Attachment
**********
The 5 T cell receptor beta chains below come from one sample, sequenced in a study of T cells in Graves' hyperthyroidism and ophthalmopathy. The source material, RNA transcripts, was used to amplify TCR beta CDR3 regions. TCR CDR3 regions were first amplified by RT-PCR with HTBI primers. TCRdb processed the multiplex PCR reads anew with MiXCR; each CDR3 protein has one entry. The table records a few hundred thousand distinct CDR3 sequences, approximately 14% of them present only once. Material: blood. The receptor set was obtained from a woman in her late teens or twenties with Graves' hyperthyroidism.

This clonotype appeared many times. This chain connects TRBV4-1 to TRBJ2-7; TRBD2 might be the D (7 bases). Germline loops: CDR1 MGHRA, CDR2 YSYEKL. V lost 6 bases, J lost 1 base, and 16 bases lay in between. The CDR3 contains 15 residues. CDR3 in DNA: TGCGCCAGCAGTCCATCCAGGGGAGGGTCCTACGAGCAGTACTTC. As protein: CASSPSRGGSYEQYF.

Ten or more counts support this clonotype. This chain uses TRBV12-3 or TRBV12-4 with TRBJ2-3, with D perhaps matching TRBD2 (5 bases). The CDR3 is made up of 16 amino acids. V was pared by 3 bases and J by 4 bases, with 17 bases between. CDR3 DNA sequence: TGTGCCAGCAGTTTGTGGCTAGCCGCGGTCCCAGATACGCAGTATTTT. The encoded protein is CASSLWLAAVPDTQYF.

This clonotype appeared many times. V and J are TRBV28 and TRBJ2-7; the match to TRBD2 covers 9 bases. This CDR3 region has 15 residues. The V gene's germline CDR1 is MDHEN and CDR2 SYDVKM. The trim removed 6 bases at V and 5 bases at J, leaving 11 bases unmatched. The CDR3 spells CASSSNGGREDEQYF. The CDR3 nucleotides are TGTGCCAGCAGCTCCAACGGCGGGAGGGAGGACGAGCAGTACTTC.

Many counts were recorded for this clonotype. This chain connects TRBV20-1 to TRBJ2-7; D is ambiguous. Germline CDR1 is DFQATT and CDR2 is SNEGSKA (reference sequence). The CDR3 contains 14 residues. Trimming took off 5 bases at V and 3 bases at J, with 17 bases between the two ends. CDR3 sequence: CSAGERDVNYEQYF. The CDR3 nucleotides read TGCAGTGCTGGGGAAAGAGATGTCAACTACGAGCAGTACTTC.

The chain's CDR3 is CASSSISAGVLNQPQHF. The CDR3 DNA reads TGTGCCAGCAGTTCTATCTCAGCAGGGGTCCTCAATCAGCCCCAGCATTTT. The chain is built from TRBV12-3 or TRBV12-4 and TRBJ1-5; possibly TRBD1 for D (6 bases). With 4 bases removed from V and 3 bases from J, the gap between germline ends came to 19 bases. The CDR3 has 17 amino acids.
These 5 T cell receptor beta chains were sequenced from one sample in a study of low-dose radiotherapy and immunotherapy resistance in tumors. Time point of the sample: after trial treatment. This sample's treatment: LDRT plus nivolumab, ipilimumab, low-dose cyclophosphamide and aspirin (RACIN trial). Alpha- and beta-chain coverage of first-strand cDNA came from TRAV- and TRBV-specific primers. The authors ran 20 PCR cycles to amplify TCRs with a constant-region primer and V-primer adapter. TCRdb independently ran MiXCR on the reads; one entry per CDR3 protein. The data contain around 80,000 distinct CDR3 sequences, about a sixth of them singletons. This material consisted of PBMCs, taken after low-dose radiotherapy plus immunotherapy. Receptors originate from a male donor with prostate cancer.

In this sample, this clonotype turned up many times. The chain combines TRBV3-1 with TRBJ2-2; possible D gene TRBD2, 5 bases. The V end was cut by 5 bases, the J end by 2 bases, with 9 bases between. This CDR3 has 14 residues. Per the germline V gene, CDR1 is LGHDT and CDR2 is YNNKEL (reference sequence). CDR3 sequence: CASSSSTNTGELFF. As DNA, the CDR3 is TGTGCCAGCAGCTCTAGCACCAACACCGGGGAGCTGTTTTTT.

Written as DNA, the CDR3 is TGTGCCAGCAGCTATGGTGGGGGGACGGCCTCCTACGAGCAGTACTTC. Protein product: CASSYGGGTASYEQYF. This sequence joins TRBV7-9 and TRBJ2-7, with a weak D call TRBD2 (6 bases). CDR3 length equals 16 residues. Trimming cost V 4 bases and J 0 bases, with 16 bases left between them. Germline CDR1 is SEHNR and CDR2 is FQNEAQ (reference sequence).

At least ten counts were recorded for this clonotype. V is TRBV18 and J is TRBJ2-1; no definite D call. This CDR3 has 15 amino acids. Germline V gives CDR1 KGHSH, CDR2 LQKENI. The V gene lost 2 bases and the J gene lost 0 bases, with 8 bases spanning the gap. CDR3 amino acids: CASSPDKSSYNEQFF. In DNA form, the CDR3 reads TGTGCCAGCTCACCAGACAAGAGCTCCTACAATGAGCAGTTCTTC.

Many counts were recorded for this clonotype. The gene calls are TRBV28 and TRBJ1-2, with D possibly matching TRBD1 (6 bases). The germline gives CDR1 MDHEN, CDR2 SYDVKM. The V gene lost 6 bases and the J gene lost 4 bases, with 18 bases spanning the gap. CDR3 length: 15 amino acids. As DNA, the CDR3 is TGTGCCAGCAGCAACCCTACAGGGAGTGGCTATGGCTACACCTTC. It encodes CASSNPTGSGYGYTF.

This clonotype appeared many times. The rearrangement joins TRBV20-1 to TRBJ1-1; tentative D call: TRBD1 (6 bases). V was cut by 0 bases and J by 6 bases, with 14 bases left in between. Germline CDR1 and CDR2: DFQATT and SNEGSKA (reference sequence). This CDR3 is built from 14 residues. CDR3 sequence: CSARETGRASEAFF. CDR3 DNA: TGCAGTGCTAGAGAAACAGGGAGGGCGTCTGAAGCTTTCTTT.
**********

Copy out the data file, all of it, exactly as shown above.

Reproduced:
The 5 T cell receptor beta chains below come from one sample, sequenced in a study of T cells in Graves' hyperthyroidism and ophthalmopathy. The source material, RNA transcripts, was used to amplify TCR beta CDR3 regions. TCR CDR3 regions were first amplified by RT-PCR with HTBI primers. TCRdb processed the multiplex PCR reads anew with MiXCR; each CDR3 protein has one entry. The table records a few hundred thousand distinct CDR3 sequences, approximately 14% of them present only once. Material: blood. The receptor set was obtained from a woman in her late teens or twenties with Graves' hyperthyroidism.

This clonotype appeared many times. This chain connects TRBV4-1 to TRBJ2-7; TRBD2 might be the D (7 bases). Germline loops: CDR1 MGHRA, CDR2 YSYEKL. V lost 6 bases, J lost 1 base, and 16 bases lay in between. The CDR3 contains 15 residues. CDR3 in DNA: TGCGCCAGCAGTCCATCCAGGGGAGGGTCCTACGAGCAGTACTTC. As protein: CASSPSRGGSYEQYF.

Ten or more counts support this clonotype. This chain uses TRBV12-3 or TRBV12-4 with TRBJ2-3, with D perhaps matching TRBD2 (5 bases). The CDR3 is made up of 16 amino acids. V was pared by 3 bases and J by 4 bases, with 17 bases between. CDR3 DNA sequence: TGTGCCAGCAGTTTGTGGCTAGCCGCGGTCCCAGATACGCAGTATTTT. The encoded protein is CASSLWLAAVPDTQYF.

This clonotype appeared many times. V and J are TRBV28 and TRBJ2-7; the match to TRBD2 covers 9 bases. This CDR3 region has 15 residues. The V gene's germline CDR1 is MDHEN and CDR2 SYDVKM. The trim removed 6 bases at V and 5 bases at J, leaving 11 bases unmatched. The CDR3 spells CASSSNGGREDEQYF. The CDR3 nucleotides are TGTGCCAGCAGCTCCAACGGCGGGAGGGAGGACGAGCAGTACTTC.

Many counts were recorded for this clonotype. This chain connects TRBV20-1 to TRBJ2-7; D is ambiguous. Germline CDR1 is DFQATT and CDR2 is SNEGSKA (reference sequence). The CDR3 contains 14 residues. Trimming took off 5 bases at V and 3 bases at J, with 17 bases between the two ends. CDR3 sequence: CSAGERDVNYEQYF. The CDR3 nucleotides read TGCAGTGCTGGGGAAAGAGATGTCAACTACGAGCAGTACTTC.

The chain's CDR3 is CASSSISAGVLNQPQHF. The CDR3 DNA reads TGTGCCAGCAGTTCTATCTCAGCAGGGGTCCTCAATCAGCCCCAGCATTTT. The chain is built from TRBV12-3 or TRBV12-4 and TRBJ1-5; possibly TRBD1 for D (6 bases). With 4 bases removed from V and 3 bases from J, the gap between germline ends came to 19 bases. The CDR3 has 17 amino acids.
These 5 T cell receptor beta chains were sequenced from one sample in a study of low-dose radiotherapy and immunotherapy resistance in tumors. Time point of the sample: after trial treatment. This sample's treatment: LDRT plus nivolumab, ipilimumab, low-dose cyclophosphamide and aspirin (RACIN trial). Alpha- and beta-chain coverage of first-strand cDNA came from TRAV- and TRBV-specific primers. The authors ran 20 PCR cycles to amplify TCRs with a constant-region primer and V-primer adapter. TCRdb independently ran MiXCR on the reads; one entry per CDR3 protein. The data contain around 80,000 distinct CDR3 sequences, about a sixth of them singletons. This material consisted of PBMCs, taken after low-dose radiotherapy plus immunotherapy. Receptors originate from a male donor with prostate cancer.

In this sample, this clonotype turned up many times. The chain combines TRBV3-1 with TRBJ2-2; possible D gene TRBD2, 5 bases. The V end was cut by 5 bases, the J end by 2 bases, with 9 bases between. This CDR3 has 14 residues. Per the germline V gene, CDR1 is LGHDT and CDR2 is YNNKEL (reference sequence). CDR3 sequence: CASSSSTNTGELFF. As DNA, the CDR3 is TGTGCCAGCAGCTCTAGCACCAACACCGGGGAGCTGTTTTTT.

Written as DNA, the CDR3 is TGTGCCAGCAGCTATGGTGGGGGGACGGCCTCCTACGAGCAGTACTTC. Protein product: CASSYGGGTASYEQYF. This sequence joins TRBV7-9 and TRBJ2-7, with a weak D call TRBD2 (6 bases). CDR3 length equals 16 residues. Trimming cost V 4 bases and J 0 bases, with 16 bases left between them. Germline CDR1 is SEHNR and CDR2 is FQNEAQ (reference sequence).

At least ten counts were recorded for this clonotype. V is TRBV18 and J is TRBJ2-1; no definite D call. This CDR3 has 15 amino acids. Germline V gives CDR1 KGHSH, CDR2 LQKENI. The V gene lost 2 bases and the J gene lost 0 bases, with 8 bases spanning the gap. CDR3 amino acids: CASSPDKSSYNEQFF. In DNA form, the CDR3 reads TGTGCCAGCTCACCAGACAAGAGCTCCTACAATGAGCAGTTCTTC.

Many counts were recorded for this clonotype. The gene calls are TRBV28 and TRBJ1-2, with D possibly matching TRBD1 (6 bases). The germline gives CDR1 MDHEN, CDR2 SYDVKM. The V gene lost 6 bases and the J gene lost 4 bases, with 18 bases spanning the gap. CDR3 length: 15 amino acids. As DNA, the CDR3 is TGTGCCAGCAGCAACCCTACAGGGAGTGGCTATGGCTACACCTTC. It encodes CASSNPTGSGYGYTF.

This clonotype appeared many times. The rearrangement joins TRBV20-1 to TRBJ1-1; tentative D call: TRBD1 (6 bases). V was cut by 0 bases and J by 6 bases, with 14 bases left in between. Germline CDR1 and CDR2: DFQATT and SNEGSKA (reference sequence). This CDR3 is built from 14 residues. CDR3 sequence: CSARETGRASEAFF. CDR3 DNA: TGCAGTGCTAGAGAAACAGGGAGGGCGTCTGAAGCTTTCTTT.